came to Ephesus.” (Acts xviii, 23.; xix. 1.) These therefore, probably, were the last churches at which he left directions for their public conduct during his absence. Although two years intervened between his journey to Ephesus and his writing this epistle, yet it does not appear that during that time he visited any other church. That he had not been silent when he was in Galatia, upon this subject of contribution for the poor, is farther made out from a hint which he lets fall in his epistle to that church: “Only they (viz. the other apostles) would that we should remember the poor, the same also which I was forward to do."

No. XI. Chap. iv. 18. “Now, some are puffed up, as though I would not come unto you."

Why should they suppose that he would not come ? Turn to the first chapter of the Second Epistle to the Corinthians, and you will find that he had already disappointed them: “I was minded to come unto you before, that you might have a second benefit; and to pass by you into Macedonia, and to come again out of Macedonia unto you, and of you to be brought on my way toward Judea. When I, therefore, was thus minded, did I use lightness? Or the things that I purpose, do I purpose according to the flesh, that with me there should be yea, yea, and nay, nay? But, as God is true, our word toward you was not yea and nay.” It appears from this quotation, that he had not only intended, but that he had promised them a visit before; for, otherwise, why should he apologize for the change of his purpose, or express so much anxiety lest this change should be imputed to any culpable fickleness in his temper; and lest he should thereby seem to them, as one whose word was not, in any sort, to be depended upon ? Besides which, the terms made use of plainly refer to a promise, “ Our word toward you was not yea and nay." St. Paul therefore had signified an intention which he had not been able to execute; and this seeming breach of his word, and the delay of his visit, had, with some who were evil affected to.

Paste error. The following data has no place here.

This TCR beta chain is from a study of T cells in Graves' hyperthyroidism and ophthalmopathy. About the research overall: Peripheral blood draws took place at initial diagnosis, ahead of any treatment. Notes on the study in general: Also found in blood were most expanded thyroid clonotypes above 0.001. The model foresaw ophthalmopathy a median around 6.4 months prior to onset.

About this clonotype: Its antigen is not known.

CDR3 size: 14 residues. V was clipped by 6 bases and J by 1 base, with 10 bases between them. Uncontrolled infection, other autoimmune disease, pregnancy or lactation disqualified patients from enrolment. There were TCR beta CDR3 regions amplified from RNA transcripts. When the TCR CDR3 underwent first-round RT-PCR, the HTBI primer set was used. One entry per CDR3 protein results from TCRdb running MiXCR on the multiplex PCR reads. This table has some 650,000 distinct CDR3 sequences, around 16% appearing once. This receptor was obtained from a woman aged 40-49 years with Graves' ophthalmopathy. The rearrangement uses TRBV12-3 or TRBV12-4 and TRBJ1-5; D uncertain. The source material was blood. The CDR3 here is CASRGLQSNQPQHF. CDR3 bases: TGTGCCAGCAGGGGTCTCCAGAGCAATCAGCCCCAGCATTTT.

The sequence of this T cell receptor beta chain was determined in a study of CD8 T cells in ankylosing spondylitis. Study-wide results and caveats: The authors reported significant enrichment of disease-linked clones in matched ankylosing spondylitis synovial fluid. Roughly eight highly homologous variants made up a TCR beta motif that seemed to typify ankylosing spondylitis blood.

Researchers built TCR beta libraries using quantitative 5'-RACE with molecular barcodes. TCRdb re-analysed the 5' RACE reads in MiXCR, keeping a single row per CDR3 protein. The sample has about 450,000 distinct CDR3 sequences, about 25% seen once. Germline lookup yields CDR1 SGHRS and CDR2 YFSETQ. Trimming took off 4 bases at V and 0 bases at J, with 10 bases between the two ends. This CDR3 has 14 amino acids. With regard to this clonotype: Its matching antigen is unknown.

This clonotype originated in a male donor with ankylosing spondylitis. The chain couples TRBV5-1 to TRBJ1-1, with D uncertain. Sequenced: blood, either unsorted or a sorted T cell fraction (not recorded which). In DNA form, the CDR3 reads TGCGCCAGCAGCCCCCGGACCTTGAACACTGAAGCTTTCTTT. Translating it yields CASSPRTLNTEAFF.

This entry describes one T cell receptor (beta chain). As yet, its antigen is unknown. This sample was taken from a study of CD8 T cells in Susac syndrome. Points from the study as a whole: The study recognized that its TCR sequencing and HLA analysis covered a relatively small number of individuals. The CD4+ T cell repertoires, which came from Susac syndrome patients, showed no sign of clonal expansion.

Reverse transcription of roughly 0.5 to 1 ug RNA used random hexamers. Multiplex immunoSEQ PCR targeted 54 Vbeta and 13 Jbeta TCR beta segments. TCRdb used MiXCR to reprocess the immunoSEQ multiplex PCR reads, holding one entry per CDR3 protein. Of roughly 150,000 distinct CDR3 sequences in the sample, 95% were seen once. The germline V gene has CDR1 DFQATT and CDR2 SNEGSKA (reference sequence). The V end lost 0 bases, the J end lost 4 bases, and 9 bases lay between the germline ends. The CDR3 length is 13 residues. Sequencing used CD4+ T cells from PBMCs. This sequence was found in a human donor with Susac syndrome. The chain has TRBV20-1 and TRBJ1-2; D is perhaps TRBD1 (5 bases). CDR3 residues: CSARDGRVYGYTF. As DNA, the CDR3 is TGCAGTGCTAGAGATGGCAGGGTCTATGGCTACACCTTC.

wards him, given birth to a suggestion that he would come no more to Corinth.

No. XII.

Chap. v. 7, 8. “ For even Christ, our passover, is sacrificed for us; therefore let us keep the feast, not with old leaven, neither with the leaven of malice and wickedness, but with the unleavened bread of sincerity and truth."